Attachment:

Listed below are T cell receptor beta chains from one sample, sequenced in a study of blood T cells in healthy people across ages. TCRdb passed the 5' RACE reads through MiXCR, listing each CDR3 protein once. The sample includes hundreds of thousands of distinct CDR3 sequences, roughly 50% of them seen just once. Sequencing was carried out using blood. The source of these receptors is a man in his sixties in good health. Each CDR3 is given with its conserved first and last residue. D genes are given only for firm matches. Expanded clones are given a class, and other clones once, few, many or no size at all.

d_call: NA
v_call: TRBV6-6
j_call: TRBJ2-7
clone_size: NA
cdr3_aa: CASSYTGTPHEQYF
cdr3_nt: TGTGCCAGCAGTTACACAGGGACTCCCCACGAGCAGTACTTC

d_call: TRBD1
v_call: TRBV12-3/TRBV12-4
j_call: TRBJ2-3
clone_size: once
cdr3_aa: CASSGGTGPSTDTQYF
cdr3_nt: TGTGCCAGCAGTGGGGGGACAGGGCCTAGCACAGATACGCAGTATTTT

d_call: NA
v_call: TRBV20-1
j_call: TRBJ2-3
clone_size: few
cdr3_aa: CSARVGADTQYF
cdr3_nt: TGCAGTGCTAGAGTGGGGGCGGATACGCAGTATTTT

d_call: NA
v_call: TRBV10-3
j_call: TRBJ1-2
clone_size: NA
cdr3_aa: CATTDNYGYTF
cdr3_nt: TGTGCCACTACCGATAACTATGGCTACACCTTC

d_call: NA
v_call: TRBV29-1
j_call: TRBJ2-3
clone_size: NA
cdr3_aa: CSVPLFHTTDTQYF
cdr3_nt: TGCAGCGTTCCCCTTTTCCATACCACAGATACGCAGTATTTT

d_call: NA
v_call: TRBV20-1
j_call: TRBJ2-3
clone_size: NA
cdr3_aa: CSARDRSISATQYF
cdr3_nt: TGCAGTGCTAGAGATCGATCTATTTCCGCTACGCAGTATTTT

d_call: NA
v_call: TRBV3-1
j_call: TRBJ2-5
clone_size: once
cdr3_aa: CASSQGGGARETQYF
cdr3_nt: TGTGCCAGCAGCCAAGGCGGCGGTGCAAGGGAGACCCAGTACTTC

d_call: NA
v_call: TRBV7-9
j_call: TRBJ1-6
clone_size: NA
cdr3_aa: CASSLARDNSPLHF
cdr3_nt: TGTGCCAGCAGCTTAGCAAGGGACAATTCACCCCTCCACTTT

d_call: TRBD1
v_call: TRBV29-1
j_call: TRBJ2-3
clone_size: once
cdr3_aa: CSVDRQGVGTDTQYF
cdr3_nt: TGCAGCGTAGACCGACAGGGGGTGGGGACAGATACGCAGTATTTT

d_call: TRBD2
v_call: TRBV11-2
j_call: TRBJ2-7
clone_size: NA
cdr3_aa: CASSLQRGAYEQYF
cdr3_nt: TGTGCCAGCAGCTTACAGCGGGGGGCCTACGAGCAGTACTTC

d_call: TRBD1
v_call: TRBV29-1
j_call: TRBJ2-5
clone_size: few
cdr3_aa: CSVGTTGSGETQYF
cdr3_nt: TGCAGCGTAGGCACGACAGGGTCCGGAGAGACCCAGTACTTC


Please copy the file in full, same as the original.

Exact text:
Listed below are T cell receptor beta chains from one sample, sequenced in a study of blood T cells in healthy people across ages. TCRdb passed the 5' RACE reads through MiXCR, listing each CDR3 protein once. The sample includes hundreds of thousands of distinct CDR3 sequences, roughly 50% of them seen just once. Sequencing was carried out using blood. The source of these receptors is a man in his sixties in good health. Each CDR3 is given with its conserved first and last residue. D genes are given only for firm matches. Expanded clones are given a class, and other clones once, few, many or no size at all.

d_call: NA
v_call: TRBV6-6
j_call: TRBJ2-7
clone_size: NA
cdr3_aa: CASSYTGTPHEQYF
cdr3_nt: TGTGCCAGCAGTTACACAGGGACTCCCCACGAGCAGTACTTC

d_call: TRBD1
v_call: TRBV12-3/TRBV12-4
j_call: TRBJ2-3
clone_size: once
cdr3_aa: CASSGGTGPSTDTQYF
cdr3_nt: TGTGCCAGCAGTGGGGGGACAGGGCCTAGCACAGATACGCAGTATTTT

d_call: NA
v_call: TRBV20-1
j_call: TRBJ2-3
clone_size: few
cdr3_aa: CSARVGADTQYF
cdr3_nt: TGCAGTGCTAGAGTGGGGGCGGATACGCAGTATTTT

d_call: NA
v_call: TRBV10-3
j_call: TRBJ1-2
clone_size: NA
cdr3_aa: CATTDNYGYTF
cdr3_nt: TGTGCCACTACCGATAACTATGGCTACACCTTC

d_call: NA
v_call: TRBV29-1
j_call: TRBJ2-3
clone_size: NA
cdr3_aa: CSVPLFHTTDTQYF
cdr3_nt: TGCAGCGTTCCCCTTTTCCATACCACAGATACGCAGTATTTT

d_call: NA
v_call: TRBV20-1
j_call: TRBJ2-3
clone_size: NA
cdr3_aa: CSARDRSISATQYF
cdr3_nt: TGCAGTGCTAGAGATCGATCTATTTCCGCTACGCAGTATTTT

d_call: NA
v_call: TRBV3-1
j_call: TRBJ2-5
clone_size: once
cdr3_aa: CASSQGGGARETQYF
cdr3_nt: TGTGCCAGCAGCCAAGGCGGCGGTGCAAGGGAGACCCAGTACTTC

d_call: NA
v_call: TRBV7-9
j_call: TRBJ1-6
clone_size: NA
cdr3_aa: CASSLARDNSPLHF
cdr3_nt: TGTGCCAGCAGCTTAGCAAGGGACAATTCACCCCTCCACTTT

d_call: TRBD1
v_call: TRBV29-1
j_call: TRBJ2-3
clone_size: once
cdr3_aa: CSVDRQGVGTDTQYF
cdr3_nt: TGCAGCGTAGACCGACAGGGGGTGGGGACAGATACGCAGTATTTT

d_call: TRBD2
v_call: TRBV11-2
j_call: TRBJ2-7
clone_size: NA
cdr3_aa: CASSLQRGAYEQYF
cdr3_nt: TGTGCCAGCAGCTTACAGCGGGGGGCCTACGAGCAGTACTTC

d_call: TRBD1
v_call: TRBV29-1
j_call: TRBJ2-5
clone_size: few
cdr3_aa: CSVGTTGSGETQYF
cdr3_nt: TGCAGCGTAGGCACGACAGGGTCCGGAGAGACCCAGTACTTC